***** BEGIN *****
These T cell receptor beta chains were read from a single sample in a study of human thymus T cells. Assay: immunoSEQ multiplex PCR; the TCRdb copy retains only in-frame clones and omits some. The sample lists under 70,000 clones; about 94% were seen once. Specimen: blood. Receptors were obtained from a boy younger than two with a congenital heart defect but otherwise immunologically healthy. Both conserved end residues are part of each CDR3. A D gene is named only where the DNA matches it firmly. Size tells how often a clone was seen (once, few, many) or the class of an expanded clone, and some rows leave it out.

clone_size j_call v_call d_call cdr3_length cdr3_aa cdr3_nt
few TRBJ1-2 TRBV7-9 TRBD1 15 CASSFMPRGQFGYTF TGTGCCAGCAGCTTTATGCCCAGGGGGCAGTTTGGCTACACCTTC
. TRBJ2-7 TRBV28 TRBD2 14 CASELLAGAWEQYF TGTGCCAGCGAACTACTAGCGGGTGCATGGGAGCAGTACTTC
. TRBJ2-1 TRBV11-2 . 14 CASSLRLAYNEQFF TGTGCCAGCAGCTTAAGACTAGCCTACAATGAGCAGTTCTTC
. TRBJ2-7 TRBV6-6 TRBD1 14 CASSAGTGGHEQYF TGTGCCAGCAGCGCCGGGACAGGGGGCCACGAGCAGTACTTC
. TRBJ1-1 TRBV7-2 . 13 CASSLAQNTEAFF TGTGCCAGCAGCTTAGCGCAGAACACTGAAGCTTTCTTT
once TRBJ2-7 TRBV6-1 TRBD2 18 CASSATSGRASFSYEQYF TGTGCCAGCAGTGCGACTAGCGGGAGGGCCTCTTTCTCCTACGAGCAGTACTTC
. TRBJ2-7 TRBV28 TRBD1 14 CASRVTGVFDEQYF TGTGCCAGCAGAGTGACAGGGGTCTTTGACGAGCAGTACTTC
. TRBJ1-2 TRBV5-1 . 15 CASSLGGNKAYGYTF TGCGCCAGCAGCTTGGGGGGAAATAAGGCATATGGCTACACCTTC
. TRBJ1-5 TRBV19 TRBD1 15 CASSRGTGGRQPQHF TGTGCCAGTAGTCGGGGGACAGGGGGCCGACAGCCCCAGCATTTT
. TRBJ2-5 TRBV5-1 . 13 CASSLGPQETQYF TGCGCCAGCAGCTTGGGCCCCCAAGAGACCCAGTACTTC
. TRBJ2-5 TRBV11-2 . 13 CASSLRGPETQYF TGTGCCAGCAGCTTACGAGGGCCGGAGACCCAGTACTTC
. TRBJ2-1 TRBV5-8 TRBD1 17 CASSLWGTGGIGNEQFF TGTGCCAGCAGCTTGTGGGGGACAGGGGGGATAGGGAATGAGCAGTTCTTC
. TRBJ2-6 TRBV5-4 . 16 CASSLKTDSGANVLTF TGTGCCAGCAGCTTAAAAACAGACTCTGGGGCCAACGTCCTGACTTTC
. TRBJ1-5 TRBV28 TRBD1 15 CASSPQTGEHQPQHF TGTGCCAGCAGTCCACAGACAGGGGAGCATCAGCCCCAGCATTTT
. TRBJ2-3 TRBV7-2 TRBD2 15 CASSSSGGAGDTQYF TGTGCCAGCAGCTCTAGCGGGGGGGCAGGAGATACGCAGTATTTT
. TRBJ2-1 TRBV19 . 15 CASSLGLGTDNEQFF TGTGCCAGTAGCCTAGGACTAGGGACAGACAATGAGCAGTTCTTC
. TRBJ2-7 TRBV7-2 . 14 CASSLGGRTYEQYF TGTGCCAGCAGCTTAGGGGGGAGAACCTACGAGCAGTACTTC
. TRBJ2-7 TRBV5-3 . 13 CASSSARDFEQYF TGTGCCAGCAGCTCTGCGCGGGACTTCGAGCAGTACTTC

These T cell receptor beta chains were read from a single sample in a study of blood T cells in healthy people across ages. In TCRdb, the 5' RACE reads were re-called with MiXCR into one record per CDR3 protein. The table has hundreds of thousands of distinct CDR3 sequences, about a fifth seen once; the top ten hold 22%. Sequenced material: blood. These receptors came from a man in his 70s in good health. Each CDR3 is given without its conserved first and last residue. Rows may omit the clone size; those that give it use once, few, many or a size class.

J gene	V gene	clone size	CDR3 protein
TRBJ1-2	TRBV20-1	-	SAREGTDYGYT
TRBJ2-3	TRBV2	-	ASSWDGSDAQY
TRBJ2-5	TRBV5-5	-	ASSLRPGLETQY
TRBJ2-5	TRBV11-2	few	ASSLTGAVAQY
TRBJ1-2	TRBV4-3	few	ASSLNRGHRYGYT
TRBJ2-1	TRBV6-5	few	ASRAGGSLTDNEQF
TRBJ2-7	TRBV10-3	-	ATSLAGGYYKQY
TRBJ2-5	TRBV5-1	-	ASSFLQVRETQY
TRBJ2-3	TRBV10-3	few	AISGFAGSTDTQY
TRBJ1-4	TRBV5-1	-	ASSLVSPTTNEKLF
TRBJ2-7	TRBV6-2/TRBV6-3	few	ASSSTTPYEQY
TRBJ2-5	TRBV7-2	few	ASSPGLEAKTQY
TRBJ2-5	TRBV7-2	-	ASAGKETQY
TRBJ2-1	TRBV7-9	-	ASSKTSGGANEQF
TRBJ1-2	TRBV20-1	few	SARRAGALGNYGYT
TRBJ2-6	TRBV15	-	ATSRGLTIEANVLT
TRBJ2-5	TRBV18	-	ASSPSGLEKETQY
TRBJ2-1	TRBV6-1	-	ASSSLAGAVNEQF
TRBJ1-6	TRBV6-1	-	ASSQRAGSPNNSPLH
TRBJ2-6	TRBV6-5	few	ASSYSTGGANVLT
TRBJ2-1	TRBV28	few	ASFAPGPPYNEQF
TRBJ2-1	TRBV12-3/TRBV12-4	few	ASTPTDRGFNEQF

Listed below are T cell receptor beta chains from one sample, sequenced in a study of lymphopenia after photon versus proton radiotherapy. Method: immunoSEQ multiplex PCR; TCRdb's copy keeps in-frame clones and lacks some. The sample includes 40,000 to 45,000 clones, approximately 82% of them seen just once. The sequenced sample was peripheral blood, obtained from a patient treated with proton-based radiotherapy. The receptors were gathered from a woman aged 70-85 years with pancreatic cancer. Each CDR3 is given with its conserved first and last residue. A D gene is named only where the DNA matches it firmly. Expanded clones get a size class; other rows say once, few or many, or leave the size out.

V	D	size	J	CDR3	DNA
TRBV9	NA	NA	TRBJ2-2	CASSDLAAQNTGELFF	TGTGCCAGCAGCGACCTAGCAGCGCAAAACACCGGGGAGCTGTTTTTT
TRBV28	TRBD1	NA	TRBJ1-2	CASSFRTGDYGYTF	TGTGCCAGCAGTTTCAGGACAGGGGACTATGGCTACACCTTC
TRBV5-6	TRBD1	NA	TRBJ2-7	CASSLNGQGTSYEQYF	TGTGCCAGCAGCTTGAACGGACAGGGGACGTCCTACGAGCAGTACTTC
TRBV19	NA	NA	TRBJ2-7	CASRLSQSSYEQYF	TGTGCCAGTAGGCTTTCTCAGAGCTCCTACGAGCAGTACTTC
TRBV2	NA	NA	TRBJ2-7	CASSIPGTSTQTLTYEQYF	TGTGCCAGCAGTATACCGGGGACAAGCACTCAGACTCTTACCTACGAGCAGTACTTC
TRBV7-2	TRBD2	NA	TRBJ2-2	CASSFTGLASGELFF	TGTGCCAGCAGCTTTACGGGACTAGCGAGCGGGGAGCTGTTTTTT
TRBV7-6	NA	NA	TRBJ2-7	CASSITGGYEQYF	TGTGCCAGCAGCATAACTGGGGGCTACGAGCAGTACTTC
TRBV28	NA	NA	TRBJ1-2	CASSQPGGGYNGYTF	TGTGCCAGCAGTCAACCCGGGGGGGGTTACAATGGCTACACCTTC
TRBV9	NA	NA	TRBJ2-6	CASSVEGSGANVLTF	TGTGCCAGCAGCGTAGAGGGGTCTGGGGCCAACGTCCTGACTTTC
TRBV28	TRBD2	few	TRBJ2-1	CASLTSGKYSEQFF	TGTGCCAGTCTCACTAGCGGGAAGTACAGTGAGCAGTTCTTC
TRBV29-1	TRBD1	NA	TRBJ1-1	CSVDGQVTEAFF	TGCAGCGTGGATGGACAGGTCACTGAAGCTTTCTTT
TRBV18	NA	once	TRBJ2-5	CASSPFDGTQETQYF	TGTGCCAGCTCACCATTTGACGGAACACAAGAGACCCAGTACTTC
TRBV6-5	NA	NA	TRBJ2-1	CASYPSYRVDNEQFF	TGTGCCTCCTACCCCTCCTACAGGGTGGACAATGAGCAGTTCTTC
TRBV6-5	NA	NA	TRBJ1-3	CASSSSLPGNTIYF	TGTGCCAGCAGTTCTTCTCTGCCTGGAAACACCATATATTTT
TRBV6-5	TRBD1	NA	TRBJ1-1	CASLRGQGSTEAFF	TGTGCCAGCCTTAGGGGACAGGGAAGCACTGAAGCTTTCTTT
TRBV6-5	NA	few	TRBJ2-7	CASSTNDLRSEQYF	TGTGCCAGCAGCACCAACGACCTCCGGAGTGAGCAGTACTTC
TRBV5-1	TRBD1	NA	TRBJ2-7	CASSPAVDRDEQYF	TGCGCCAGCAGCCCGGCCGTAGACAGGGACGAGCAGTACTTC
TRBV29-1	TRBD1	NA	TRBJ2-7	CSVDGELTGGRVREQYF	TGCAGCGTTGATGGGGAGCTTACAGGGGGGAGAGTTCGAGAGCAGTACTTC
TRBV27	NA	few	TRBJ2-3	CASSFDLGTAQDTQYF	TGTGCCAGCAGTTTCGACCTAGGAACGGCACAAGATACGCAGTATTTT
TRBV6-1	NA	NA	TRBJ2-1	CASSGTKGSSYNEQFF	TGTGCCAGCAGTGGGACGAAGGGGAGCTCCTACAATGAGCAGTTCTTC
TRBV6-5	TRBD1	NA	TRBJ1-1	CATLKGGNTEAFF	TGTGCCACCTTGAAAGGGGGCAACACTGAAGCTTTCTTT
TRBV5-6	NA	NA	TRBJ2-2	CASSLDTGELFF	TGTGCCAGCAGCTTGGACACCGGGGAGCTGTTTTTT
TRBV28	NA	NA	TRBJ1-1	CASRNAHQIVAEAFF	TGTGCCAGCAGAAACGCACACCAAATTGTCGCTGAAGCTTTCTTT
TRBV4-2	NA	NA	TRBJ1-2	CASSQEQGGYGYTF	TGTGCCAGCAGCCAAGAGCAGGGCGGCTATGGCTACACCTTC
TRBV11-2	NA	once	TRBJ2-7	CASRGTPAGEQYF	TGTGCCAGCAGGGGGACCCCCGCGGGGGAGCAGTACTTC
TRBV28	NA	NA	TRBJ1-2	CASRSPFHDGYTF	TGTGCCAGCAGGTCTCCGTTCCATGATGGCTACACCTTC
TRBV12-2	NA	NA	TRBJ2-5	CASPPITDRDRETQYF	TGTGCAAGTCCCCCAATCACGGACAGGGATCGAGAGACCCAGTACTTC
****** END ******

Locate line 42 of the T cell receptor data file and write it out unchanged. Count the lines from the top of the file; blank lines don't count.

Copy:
TRBJ2-6	TRBV6-5	few	ASSYSTGGANVLT